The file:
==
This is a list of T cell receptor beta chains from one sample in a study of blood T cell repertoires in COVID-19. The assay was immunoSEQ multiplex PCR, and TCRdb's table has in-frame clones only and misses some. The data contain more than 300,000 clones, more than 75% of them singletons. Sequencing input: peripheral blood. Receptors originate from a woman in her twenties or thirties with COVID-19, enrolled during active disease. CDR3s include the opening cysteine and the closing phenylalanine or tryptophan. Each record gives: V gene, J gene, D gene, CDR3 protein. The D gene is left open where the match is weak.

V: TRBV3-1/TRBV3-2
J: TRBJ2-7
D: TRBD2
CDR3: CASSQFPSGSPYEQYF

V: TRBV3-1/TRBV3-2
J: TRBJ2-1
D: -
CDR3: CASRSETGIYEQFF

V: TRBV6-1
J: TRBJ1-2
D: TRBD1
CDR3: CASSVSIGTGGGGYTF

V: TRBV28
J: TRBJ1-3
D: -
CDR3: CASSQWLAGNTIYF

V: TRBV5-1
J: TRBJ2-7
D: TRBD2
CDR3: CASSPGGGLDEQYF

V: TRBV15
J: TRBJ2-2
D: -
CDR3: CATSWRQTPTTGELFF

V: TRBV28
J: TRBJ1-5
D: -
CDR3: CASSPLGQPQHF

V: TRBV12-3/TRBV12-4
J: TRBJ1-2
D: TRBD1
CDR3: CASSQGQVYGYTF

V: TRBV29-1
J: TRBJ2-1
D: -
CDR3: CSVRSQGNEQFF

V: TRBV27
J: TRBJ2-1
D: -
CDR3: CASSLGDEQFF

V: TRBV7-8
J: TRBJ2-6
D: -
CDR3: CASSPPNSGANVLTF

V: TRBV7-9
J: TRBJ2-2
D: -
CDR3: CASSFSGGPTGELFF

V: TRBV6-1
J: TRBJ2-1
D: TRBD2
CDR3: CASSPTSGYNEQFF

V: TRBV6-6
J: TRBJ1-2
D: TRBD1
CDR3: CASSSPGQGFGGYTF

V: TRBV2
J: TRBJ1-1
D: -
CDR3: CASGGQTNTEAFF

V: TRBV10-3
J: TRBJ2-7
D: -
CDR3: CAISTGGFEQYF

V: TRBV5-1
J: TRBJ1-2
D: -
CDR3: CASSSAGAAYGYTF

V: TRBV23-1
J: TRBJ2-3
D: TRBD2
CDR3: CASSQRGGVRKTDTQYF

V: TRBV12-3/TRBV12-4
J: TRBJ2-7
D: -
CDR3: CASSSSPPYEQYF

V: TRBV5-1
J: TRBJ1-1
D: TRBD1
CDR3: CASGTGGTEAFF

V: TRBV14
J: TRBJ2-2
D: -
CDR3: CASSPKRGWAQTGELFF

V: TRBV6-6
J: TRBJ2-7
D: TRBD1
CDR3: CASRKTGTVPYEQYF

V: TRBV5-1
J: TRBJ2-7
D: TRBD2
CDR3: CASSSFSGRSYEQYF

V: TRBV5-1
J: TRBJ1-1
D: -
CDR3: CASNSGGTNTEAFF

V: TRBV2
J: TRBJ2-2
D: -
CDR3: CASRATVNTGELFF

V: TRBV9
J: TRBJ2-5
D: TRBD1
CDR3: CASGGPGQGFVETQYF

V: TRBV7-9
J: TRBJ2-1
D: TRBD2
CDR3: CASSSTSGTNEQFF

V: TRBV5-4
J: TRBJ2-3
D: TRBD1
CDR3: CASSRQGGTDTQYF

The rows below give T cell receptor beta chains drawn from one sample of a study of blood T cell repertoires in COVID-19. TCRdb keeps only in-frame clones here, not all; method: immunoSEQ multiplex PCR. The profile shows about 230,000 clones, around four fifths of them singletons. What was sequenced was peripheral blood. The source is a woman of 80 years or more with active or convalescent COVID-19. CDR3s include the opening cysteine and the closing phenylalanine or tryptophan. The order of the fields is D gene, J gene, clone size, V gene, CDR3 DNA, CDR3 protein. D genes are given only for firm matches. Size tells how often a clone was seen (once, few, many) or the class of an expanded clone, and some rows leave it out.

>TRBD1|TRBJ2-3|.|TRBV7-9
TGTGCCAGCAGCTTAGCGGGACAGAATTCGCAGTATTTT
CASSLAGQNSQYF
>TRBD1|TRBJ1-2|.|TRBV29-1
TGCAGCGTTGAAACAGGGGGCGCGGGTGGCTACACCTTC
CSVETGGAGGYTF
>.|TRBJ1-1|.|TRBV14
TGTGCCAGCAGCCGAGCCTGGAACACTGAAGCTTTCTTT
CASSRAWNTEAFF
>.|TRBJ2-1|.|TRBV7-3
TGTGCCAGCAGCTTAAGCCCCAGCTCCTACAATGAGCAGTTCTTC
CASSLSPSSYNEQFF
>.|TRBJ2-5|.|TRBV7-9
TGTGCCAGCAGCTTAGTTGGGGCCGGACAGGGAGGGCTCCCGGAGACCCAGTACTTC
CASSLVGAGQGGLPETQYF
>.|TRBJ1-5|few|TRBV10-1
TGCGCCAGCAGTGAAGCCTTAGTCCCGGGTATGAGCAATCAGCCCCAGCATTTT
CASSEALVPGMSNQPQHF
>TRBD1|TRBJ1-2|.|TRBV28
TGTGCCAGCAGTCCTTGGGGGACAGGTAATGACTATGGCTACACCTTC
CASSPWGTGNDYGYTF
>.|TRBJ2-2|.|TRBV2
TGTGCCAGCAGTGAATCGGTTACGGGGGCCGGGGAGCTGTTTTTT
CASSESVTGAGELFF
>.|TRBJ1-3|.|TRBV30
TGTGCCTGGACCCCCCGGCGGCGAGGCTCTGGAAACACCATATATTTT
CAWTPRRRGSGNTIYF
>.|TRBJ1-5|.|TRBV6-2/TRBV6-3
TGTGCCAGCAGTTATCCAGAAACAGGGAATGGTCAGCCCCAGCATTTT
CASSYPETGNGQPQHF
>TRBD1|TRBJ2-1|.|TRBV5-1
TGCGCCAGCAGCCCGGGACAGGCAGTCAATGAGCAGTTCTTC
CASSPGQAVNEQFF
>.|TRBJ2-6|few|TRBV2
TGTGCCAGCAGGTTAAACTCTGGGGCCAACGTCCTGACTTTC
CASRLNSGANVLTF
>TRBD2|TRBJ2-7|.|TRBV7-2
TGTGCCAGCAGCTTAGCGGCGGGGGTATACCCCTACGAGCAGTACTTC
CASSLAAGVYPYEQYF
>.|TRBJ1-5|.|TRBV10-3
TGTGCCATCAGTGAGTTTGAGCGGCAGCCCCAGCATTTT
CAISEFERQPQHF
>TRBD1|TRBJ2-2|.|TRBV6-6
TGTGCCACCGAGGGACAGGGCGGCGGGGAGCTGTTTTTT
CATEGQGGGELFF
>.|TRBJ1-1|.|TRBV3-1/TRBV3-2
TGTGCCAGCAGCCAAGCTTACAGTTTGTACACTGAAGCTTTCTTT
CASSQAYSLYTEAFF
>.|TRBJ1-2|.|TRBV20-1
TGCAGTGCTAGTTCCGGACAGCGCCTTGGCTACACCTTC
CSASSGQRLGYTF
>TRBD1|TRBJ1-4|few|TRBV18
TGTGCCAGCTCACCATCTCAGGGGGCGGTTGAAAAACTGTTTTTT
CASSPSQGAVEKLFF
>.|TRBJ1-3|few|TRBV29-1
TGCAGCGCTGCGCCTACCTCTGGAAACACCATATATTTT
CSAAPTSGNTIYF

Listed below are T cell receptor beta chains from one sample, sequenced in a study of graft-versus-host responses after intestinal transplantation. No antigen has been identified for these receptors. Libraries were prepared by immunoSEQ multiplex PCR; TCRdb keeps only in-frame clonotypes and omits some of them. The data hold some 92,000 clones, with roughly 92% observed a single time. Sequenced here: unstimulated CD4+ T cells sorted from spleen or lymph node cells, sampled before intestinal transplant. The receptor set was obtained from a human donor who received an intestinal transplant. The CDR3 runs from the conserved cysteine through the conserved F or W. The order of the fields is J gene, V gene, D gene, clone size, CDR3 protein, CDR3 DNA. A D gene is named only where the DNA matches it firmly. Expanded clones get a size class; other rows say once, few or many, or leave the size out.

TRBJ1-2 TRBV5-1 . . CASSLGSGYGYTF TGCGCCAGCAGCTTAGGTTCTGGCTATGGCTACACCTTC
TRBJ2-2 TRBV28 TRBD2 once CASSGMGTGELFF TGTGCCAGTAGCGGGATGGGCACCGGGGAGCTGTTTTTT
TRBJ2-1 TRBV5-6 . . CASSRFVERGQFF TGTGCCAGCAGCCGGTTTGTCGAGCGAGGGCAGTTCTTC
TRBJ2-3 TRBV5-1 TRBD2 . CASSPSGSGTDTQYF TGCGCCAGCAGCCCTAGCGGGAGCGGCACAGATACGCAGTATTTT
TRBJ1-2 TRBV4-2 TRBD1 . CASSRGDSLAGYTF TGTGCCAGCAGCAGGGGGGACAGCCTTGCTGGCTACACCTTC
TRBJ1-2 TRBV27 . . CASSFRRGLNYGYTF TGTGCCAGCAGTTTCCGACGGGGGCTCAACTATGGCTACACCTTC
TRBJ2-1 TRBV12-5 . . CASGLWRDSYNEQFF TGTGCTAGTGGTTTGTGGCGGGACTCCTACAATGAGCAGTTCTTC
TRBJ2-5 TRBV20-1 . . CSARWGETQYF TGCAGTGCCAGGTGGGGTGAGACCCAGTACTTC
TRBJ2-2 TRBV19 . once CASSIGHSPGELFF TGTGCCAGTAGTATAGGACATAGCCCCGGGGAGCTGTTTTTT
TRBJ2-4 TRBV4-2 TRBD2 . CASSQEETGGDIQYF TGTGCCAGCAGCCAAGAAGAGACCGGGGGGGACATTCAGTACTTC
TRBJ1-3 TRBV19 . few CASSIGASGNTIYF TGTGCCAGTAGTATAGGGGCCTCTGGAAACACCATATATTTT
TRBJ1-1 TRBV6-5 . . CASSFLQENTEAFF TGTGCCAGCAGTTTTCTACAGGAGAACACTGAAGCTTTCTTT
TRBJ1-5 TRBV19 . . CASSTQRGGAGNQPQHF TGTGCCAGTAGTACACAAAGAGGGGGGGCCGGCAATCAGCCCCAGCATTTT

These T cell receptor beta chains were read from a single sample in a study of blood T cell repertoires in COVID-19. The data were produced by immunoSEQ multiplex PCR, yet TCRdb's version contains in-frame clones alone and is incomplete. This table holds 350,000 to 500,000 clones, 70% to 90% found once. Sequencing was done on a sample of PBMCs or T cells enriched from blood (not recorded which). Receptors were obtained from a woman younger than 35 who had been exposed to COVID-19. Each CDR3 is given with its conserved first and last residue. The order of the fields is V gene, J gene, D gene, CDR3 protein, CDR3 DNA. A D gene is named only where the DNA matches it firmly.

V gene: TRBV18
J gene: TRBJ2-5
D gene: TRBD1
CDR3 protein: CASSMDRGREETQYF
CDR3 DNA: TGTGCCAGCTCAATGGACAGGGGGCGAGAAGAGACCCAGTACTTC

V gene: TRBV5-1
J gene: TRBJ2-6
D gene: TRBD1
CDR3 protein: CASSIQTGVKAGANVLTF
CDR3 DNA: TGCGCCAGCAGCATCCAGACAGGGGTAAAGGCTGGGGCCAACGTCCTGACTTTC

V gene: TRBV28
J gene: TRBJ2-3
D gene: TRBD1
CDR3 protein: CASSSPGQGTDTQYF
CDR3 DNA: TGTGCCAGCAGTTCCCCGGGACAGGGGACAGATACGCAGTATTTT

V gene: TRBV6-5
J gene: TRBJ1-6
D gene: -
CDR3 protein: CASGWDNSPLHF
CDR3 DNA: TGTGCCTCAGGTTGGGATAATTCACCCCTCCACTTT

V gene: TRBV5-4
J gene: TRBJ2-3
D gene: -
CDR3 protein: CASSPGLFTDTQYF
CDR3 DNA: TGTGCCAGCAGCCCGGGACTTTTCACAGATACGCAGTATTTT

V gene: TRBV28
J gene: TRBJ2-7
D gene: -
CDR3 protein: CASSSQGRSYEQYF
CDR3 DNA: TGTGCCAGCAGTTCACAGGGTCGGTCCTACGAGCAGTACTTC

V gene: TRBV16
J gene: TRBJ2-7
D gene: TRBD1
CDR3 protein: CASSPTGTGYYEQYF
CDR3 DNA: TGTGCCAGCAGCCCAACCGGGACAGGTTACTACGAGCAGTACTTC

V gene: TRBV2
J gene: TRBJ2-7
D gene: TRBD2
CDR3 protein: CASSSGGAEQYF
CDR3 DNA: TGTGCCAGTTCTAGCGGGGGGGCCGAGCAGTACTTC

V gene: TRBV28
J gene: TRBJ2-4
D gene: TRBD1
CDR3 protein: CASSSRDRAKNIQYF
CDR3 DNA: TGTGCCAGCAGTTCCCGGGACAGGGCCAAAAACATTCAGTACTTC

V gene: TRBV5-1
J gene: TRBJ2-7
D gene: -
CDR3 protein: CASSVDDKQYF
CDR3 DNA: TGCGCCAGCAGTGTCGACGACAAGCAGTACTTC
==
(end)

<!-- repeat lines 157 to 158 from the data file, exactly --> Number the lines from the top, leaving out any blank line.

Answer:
>TRBD1|TRBJ2-2|.|TRBV6-6
TGTGCCACCGAGGGACAGGGCGGCGGGGAGCTGTTTTTT